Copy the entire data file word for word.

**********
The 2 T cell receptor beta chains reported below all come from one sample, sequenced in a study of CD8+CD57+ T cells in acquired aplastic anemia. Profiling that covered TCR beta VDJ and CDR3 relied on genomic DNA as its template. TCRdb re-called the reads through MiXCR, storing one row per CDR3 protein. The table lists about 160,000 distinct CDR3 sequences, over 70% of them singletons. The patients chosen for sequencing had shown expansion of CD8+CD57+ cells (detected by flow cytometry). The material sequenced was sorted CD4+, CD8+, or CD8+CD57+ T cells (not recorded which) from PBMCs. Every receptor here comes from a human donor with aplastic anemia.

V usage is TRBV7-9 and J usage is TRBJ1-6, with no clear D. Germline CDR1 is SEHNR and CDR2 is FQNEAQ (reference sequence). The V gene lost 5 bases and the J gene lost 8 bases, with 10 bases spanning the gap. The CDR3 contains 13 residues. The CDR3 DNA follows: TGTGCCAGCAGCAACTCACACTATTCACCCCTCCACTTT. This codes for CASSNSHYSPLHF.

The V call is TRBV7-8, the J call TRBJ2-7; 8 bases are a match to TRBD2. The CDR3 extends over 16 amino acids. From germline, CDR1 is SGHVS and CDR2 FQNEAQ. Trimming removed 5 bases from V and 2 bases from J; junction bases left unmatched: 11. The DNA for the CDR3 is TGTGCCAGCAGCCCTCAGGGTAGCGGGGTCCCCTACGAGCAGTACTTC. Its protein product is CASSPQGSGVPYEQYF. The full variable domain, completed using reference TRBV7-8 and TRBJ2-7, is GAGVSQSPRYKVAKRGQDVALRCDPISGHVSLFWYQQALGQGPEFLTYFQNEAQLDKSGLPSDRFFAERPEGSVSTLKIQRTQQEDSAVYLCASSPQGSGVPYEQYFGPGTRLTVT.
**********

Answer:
The 2 T cell receptor beta chains reported below all come from one sample, sequenced in a study of CD8+CD57+ T cells in acquired aplastic anemia. Profiling that covered TCR beta VDJ and CDR3 relied on genomic DNA as its template. TCRdb re-called the reads through MiXCR, storing one row per CDR3 protein. The table lists about 160,000 distinct CDR3 sequences, over 70% of them singletons. The patients chosen for sequencing had shown expansion of CD8+CD57+ cells (detected by flow cytometry). The material sequenced was sorted CD4+, CD8+, or CD8+CD57+ T cells (not recorded which) from PBMCs. Every receptor here comes from a human donor with aplastic anemia.

V usage is TRBV7-9 and J usage is TRBJ1-6, with no clear D. Germline CDR1 is SEHNR and CDR2 is FQNEAQ (reference sequence). The V gene lost 5 bases and the J gene lost 8 bases, with 10 bases spanning the gap. The CDR3 contains 13 residues. The CDR3 DNA follows: TGTGCCAGCAGCAACTCACACTATTCACCCCTCCACTTT. This codes for CASSNSHYSPLHF.

The V call is TRBV7-8, the J call TRBJ2-7; 8 bases are a match to TRBD2. The CDR3 extends over 16 amino acids. From germline, CDR1 is SGHVS and CDR2 FQNEAQ. Trimming removed 5 bases from V and 2 bases from J; junction bases left unmatched: 11. The DNA for the CDR3 is TGTGCCAGCAGCCCTCAGGGTAGCGGGGTCCCCTACGAGCAGTACTTC. Its protein product is CASSPQGSGVPYEQYF. The full variable domain, completed using reference TRBV7-8 and TRBJ2-7, is GAGVSQSPRYKVAKRGQDVALRCDPISGHVSLFWYQQALGQGPEFLTYFQNEAQLDKSGLPSDRFFAERPEGSVSTLKIQRTQQEDSAVYLCASSPQGSGVPYEQYFGPGTRLTVT.